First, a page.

Whilst I wasn’t particularly enamoured with my visit to Las Terrazas on the whole, I did love visiting the UNESCO biosphere reserve of Sierra de Rosario. And the primary reason behind my enjoyment of this area was the opportunity to take a peek inside the studio of Cuban painter Henry Aloma, and to meet the artist himself.
Aloma lives and works in a small community that’s nestled in the mountains here, between pine forests and coffee plantations. His wife and young daughter share their small home, attached to which is his studio that doubles up as a gallery of his work.
Not only is Aloma’s work some of the most unique and utterly fascinating I’ve seen, but he’s also a genuinely lovely, family-orientated guy, with a true passion for his work and an infectious enthusiasm.
It’s difficult not to smile when you listen to him speak – in perfect English, nonetheless.
He takes his inspiration from an amalgamation of the beautiful landscapes that surround him, the many species of birds that can be found inside the nearby forests, his immediate environment, and from numerous tools and instruments that he uses on a day-to-day basis.
His pieces are also quite often symbolic, visually depicting a state of mind or passing comment on the society in which we live.
But most of all each and every one of his creations is aesthetically both clever and utterly beautiful.
I honestly never expected to find such quality, unique works of art being produced in a tiny eco community in the mountains of Western Cuba.
Whilst Aloma has showcased his artwork in some of Cuba’s larger towns and cities, including the country’s capital, Havana, he’s probably unknown to virtually everyone in any other part of the world. And that’s part of the reason I wanted to write this post – because this guy is one genuinely talented individual and seriously deserves worldwide recognition for his work.
I obviously couldn’t leave without purchasing a few pieces to take back to England with me, but choosing just three (I’d only brought a limited amount of money with me when I left the hotel that morning) was an excruciatingly difficult decision when there wasn’t a single one that I didn’t absolutely adore.
I finally decided upon the collection below.
The one on the left is a beautiful though slightly macabre piece that is representative of the fragility of the human condition.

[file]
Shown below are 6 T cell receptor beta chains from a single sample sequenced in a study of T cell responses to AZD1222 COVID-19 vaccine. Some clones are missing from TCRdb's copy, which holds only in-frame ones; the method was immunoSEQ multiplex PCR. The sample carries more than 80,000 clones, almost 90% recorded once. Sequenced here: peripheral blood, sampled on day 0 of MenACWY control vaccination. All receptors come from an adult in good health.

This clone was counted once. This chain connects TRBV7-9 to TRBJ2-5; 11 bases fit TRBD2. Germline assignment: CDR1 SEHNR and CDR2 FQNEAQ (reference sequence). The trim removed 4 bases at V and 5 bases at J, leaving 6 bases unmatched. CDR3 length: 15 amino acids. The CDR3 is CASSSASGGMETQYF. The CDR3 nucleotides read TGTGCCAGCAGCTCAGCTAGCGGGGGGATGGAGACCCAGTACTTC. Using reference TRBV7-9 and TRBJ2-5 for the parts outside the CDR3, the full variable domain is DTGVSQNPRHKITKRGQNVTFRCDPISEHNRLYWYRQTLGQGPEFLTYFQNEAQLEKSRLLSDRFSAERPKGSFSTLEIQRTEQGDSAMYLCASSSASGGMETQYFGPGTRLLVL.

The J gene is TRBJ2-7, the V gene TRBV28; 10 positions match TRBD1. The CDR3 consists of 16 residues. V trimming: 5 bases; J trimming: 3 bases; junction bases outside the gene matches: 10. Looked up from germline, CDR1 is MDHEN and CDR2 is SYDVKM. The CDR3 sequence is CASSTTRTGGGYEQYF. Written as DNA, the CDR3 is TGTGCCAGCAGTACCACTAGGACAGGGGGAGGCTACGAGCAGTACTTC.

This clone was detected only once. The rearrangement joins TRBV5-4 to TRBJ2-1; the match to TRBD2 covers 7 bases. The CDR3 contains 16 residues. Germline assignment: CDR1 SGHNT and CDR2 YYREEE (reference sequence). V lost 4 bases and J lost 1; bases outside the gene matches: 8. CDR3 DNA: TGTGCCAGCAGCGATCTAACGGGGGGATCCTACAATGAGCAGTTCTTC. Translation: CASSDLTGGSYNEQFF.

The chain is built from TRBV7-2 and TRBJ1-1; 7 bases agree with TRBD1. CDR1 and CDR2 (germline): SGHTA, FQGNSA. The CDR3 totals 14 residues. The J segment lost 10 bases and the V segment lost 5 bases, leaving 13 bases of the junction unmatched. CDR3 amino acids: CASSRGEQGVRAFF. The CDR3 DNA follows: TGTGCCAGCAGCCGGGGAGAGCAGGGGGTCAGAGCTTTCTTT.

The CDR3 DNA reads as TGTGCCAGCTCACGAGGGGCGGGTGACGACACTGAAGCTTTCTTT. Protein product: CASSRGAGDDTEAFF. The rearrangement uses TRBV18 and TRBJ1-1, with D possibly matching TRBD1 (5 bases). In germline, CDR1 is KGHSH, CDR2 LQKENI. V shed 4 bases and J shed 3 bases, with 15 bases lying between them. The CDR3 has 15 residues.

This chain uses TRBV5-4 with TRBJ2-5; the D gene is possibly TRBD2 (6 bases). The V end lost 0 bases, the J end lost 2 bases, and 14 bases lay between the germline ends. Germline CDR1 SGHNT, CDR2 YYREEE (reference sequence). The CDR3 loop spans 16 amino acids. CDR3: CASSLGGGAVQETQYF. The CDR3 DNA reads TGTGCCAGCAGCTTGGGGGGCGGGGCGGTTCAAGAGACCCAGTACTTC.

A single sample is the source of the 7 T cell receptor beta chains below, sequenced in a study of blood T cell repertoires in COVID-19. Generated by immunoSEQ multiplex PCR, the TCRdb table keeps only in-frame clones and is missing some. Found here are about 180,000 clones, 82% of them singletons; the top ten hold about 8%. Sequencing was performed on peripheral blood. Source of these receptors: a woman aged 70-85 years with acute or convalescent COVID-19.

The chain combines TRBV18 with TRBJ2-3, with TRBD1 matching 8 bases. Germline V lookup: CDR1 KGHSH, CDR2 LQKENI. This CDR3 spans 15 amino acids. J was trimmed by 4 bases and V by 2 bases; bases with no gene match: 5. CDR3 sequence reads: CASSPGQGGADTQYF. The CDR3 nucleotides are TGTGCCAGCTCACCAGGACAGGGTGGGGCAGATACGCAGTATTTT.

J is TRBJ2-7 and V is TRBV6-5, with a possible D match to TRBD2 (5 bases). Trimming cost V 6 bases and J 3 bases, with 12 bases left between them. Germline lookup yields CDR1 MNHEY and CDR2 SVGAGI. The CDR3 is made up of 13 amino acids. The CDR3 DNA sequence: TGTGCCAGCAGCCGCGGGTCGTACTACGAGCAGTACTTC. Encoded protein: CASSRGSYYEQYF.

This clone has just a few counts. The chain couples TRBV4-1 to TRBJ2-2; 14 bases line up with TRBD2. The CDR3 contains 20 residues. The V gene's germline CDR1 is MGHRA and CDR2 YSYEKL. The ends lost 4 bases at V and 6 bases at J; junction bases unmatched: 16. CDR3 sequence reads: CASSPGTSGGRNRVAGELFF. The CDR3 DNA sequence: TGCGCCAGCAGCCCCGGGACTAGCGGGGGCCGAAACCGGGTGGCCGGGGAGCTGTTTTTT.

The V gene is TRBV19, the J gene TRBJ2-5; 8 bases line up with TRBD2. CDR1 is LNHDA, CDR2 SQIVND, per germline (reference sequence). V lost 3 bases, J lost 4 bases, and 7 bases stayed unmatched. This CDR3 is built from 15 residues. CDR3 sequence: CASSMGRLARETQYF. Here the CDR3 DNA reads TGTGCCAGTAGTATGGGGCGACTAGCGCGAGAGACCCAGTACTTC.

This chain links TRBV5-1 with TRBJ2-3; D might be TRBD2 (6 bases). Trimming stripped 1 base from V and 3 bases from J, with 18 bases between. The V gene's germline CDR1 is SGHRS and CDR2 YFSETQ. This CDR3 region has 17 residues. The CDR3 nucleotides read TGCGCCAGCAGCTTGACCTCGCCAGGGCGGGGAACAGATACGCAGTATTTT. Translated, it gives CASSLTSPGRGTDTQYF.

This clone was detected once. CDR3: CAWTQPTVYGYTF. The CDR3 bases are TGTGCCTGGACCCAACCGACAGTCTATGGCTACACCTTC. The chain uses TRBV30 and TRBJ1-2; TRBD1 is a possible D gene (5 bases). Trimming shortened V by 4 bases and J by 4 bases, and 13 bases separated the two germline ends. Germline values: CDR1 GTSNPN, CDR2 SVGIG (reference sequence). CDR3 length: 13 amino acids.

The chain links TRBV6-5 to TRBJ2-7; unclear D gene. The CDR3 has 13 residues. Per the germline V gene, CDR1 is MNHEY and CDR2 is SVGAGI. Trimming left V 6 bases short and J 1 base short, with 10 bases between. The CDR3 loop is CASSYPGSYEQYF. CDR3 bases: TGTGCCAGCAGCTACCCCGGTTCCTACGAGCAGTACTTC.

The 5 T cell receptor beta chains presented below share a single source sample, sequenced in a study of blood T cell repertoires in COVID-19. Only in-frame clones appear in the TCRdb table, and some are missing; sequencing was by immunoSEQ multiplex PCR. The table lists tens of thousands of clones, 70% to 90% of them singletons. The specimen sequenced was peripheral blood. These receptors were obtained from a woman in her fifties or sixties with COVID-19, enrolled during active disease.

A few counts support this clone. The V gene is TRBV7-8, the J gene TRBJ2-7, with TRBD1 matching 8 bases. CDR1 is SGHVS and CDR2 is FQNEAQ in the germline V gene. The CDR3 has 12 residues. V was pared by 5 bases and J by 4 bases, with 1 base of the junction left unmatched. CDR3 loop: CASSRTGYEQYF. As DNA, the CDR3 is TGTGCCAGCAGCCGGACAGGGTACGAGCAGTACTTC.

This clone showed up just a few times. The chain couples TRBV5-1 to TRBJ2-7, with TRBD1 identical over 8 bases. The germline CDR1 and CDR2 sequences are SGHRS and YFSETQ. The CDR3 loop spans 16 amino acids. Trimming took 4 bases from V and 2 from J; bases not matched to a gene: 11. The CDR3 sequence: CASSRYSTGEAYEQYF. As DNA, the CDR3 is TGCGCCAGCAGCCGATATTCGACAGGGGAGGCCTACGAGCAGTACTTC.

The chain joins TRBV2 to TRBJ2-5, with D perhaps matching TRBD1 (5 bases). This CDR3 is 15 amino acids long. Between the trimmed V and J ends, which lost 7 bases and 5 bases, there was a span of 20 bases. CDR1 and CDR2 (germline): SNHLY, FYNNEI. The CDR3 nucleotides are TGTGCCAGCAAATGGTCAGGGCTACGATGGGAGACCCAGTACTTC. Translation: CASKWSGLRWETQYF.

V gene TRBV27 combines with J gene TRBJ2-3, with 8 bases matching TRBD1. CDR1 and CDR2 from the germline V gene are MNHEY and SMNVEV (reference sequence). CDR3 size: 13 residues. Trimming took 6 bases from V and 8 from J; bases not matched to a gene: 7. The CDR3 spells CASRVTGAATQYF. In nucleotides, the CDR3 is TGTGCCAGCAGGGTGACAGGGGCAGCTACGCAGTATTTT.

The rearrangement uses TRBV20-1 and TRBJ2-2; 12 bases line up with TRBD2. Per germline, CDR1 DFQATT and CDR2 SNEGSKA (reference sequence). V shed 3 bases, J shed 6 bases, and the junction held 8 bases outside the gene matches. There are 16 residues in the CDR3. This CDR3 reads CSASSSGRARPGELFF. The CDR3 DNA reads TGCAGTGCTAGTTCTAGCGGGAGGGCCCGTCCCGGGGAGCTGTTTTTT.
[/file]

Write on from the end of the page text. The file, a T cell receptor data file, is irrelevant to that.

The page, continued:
I think I was drawn to the one in the middle because I’m a massive music fan, and I love the way in which Aloma has incorporated the mandolin into the picture, cleverly blending it with elements of nature to bring his creation to life.
The one on the right appealed to me as a mystical, but loveable creature who I can imagine making friends with (and sharing a hug with; I mean, how awesome would it be to have those wonderfully warm and feathery arms wrapped around you?) in my very own fairytale kingdom.
Ok, at this point you may be thinking I’m a little strange – I prefer the term “quirky” – but that’s what I love about Aloma’s work – it’s a little bit surreal, as well as being intelligent, beautiful and a lot of fun.
Despite the limited internet in Cuba, Aloma has managed to create a website to promote his work. Although there is no option to purchase prints online at the moment (I’m not entirely sure whether the laws in Cuba would allow the shipment of goods outside of the country anyway), there is a contact page, where you can get in touch with the artist.
I certainly feel very honoured to be in possession of my very own mini gallery of Aloma’s work and am looking forward to hanging it on the wall of my new home (my flat is on the market at the moment so I’m trying to restrain from adding to my current assortment of framed artwork), and answering questions about its origin.
I love buying artwork on my travels. I have pieces from Vietnam, Turkey, China, Bolivia, India, Thailand, and the Czech Republic that are a constant reminder of all the incredible places I’ve been lucky enough to experience first-hand. And seeing as though Cuba is up there with some of the best trips I’ve ever taken, it seems rather fitting that I’m adding Aloma’s unique creations to my collection.
Do you ever buy artwork on your travels? What’s your favourite piece and where did you purchase it from?
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